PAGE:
7. (C) Asked for his views, Ambassador said that the uncertainty could continue for several months, since Yushchenko was under no obligation to dismiss the Rada in the absence of a coalition; he only had the prerogative to do so sixty days ater the Rada convenes. Nodding her head, Tymoshenko said, "They are spitting on the Constitution and laws." Ambassador noted that Yushchenko's indecision could stem from his recognition that his leverage and influence would decline as soon as he made a decision on coalition formation. Tymoshenko stressed that Yushchenko only enjoyed that leverage because BYuT had categorically ruled out a coalition with Regions, even though Regions continued to reach out to BYuT, since they too were frustrated in trying to engage wishy-washy Our Ukraine and saw BYuT as a clearer, more disciplined potential partner. When Ambassador suggested an alliance with Regions would pose a political danger for either OU or BYuT, Tymoshenko immediately responded, "Worse: it would be political death."
Regions quietly active
8. (C) Tymoshenko said that Regions Political Council Chair Azarov had been quietly active in recent days. He had visited several think tanks to impress upon them the advantages of an OU-Regions coalition for economic policy. Azarov had also met Yushchenko in an unpublicized meeting, in which Azarov had told Yushchenko -- not the other way around, she stressed -- that he (Yushchenko) should go to Moscow, work his contacts, and cut a grand deal in which Moscow would give Ukraine favorable terms on gas (stay at $95 per thousand cubic meters), nuclear fuel, and border issues in exchange for an OU-Regions coalition.
Gas issue in play
9. (C) Regarding RUE and the gas deal, Tymoshenko suggested another reason for OU delaying tactics was to reduce the window for a new government to renegotiate the January 4 deal before winter. She predicted, however, that the information released April 27 identifying Dmytro Firtash, a known Mogilievich associate, as the primary listed Ukrainian shareholder in RUE would be just the beginning of additional revelations in coming days. Ambassador suggested that the position of RUE worsened by the day. A large, respected Western accounting firm had stopped working for them, worried about the sullying of their reputation; even Austria's Raffeisen Bank seemed to be seeking ways of cutting ties, and Firtash was clearly not the boss. Flashing her lone smile of the session, Tymoshenko replied, "Firtash is likely a 10-percent lieutenant."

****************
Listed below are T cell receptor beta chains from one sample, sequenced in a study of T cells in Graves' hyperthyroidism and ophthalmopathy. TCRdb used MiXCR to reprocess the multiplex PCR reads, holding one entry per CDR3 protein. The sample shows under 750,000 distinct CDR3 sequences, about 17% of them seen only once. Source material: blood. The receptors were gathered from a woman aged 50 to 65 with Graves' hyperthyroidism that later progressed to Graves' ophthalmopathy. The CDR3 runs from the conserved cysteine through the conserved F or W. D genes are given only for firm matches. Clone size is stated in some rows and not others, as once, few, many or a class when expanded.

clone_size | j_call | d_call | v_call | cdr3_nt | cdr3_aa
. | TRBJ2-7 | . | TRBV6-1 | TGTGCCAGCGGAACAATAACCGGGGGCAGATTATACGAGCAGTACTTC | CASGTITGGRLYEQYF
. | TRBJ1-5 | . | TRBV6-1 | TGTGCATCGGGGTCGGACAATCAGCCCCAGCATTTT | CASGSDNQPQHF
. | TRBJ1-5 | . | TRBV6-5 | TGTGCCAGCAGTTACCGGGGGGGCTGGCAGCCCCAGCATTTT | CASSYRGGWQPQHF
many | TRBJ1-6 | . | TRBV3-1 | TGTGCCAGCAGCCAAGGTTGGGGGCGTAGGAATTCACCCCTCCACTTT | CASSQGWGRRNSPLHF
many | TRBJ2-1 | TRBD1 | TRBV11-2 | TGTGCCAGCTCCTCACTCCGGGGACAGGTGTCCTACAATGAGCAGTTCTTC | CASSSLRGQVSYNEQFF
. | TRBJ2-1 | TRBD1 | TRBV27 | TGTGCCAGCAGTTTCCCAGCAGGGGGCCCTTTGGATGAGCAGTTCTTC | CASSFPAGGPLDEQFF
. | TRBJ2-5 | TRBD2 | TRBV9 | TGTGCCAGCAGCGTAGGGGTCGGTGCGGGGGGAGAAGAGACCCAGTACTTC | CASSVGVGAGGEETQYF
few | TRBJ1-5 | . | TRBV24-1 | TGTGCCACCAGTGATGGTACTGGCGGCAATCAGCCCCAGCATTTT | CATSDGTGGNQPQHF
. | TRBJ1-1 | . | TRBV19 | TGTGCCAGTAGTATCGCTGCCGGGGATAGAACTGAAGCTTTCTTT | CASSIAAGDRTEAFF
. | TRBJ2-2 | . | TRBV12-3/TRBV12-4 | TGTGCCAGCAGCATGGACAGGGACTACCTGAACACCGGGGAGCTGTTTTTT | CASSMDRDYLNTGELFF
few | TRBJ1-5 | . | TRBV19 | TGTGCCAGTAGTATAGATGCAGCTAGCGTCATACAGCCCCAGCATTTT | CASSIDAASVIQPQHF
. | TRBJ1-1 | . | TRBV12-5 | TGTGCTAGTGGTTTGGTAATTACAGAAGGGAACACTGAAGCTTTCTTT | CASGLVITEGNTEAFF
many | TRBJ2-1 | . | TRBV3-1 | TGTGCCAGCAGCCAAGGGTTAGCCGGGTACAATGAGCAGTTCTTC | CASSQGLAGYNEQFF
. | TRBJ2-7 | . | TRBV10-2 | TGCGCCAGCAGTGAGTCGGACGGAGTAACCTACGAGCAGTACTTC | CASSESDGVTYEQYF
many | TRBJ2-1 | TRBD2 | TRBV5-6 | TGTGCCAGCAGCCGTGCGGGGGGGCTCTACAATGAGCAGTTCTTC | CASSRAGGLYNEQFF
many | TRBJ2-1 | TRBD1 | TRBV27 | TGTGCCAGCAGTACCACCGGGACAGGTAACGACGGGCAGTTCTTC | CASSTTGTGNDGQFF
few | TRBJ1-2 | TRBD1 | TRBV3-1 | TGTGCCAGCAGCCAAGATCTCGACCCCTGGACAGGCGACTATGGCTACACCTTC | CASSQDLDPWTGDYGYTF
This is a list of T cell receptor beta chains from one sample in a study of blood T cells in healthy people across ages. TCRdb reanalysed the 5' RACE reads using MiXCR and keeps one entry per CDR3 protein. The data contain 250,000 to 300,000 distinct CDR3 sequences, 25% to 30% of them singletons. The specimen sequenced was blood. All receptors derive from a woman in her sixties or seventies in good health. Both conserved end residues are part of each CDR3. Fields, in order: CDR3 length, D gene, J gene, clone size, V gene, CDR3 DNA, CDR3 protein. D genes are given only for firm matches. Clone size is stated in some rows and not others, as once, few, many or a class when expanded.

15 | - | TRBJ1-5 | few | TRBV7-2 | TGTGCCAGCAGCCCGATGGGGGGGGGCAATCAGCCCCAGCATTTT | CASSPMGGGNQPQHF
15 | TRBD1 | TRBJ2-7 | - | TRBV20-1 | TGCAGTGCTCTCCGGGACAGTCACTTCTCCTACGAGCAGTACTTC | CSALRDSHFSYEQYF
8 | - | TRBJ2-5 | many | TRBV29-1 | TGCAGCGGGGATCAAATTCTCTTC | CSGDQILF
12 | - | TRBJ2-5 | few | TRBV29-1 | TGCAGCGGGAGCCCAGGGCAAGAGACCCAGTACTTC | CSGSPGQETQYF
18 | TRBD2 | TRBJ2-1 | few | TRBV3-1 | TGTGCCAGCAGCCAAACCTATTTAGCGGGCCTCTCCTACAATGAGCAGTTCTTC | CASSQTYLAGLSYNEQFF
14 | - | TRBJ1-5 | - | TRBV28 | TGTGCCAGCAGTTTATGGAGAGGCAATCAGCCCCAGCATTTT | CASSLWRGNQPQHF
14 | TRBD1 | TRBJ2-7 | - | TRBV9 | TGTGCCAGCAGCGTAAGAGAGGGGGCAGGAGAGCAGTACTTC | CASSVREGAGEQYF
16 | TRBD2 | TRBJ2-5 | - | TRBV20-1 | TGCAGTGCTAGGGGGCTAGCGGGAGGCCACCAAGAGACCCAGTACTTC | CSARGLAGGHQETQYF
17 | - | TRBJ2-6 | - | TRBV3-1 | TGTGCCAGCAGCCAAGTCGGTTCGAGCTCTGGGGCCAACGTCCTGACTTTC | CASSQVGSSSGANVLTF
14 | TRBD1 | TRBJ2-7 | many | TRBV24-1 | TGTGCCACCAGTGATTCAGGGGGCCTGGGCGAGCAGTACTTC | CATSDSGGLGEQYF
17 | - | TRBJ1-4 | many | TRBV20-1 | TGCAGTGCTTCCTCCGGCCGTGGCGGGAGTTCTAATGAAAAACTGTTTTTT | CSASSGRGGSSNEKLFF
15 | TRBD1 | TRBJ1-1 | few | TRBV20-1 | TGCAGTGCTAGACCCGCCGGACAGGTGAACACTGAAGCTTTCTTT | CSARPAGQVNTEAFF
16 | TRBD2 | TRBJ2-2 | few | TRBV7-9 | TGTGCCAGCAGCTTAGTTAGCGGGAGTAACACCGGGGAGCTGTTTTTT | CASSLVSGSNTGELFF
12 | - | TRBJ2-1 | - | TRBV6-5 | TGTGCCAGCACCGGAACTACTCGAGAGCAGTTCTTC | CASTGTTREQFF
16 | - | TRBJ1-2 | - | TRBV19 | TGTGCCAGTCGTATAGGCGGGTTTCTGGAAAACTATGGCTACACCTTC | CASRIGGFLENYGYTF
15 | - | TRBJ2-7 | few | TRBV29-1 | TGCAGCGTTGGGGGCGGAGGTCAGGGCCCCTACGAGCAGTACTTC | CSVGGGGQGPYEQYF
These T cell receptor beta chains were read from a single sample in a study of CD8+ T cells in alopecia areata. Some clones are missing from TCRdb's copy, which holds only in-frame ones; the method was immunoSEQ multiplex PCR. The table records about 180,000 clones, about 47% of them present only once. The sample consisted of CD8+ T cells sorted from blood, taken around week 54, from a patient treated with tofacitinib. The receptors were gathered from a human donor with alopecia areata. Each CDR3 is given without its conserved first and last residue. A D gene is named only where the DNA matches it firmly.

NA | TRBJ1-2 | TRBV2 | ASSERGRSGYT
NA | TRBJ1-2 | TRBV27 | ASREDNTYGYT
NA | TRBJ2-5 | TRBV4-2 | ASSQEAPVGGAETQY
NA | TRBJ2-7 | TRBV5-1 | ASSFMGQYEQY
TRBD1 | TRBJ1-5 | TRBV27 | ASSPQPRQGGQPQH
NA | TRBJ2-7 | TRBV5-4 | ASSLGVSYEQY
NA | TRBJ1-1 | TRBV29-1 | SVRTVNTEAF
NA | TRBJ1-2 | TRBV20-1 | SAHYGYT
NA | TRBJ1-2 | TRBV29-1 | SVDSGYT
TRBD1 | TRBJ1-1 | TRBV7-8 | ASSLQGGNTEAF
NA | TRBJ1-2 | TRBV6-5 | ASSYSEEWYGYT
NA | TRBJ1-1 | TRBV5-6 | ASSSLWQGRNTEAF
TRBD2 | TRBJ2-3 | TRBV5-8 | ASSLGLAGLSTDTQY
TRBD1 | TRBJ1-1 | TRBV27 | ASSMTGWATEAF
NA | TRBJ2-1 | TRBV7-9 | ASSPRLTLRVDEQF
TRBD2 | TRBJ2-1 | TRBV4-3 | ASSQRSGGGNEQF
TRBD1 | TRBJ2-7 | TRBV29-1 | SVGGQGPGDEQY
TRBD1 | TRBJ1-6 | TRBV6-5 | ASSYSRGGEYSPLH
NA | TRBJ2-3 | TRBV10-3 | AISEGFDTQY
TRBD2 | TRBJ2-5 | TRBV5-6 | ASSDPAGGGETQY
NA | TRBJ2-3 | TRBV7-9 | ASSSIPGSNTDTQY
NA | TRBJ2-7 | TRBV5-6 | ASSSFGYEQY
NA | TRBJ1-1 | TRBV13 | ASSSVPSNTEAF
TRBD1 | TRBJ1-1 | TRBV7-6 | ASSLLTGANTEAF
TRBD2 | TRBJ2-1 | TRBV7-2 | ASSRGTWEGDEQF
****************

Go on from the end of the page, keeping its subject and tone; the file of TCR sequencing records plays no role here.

10. (C) Ambassador stressed the mutual interest of Ukraine and the U.S. on the gas deal remained the same: Ukraine needed to escape from the RUE mechanism. Tymoshenko immediately added, "and open an investigation." Ambassador reiterated that getting free from RUE was most important. Tymoshenko nodded.
Future options for the Our Ukraine project
11. (C) Turning reflective, Tymoshenko said that, for his own good, Yushchenko needed to start thinking at least three
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steps ahead. Recent developments, including the local romancing of Regions and Yushchenko's indecision, had led to the development of a potential opposition faction within Our Ukraine of at least 30 MPs, led by Stretovych and Katerynchuk, who would be ready to part company if a national coalition with Regions transpired. Another insider version she had heard in the aftermath of Yushchenko's April 19 blow-up at his Presidential Secretariat staff was that he was considering shutting down the Our Ukraine project because of its poor performance in the elections. In its place would be a new "For Yushchenko" bloc, to be led by his brother, Our Ukraine MP Petro Yushchenko. That too would be a mistake, mused Tymoshenko, since it would toss out a known brand and require starting from scratch.
12. (C) Comment: If Yushchenko were to endorse a coalition with Regions and a significant portion of Our Ukraine MPs were to rebel, Yushchenko might not have much choice but to start from scratch to support his expected run for re-election in 2009. Our Ukraine Chair Bezsmertny has told us he would similarly consider walking away from Our Ukraine. We will follow up with Stretovych and Katerynchuk in the coming days for their perspective.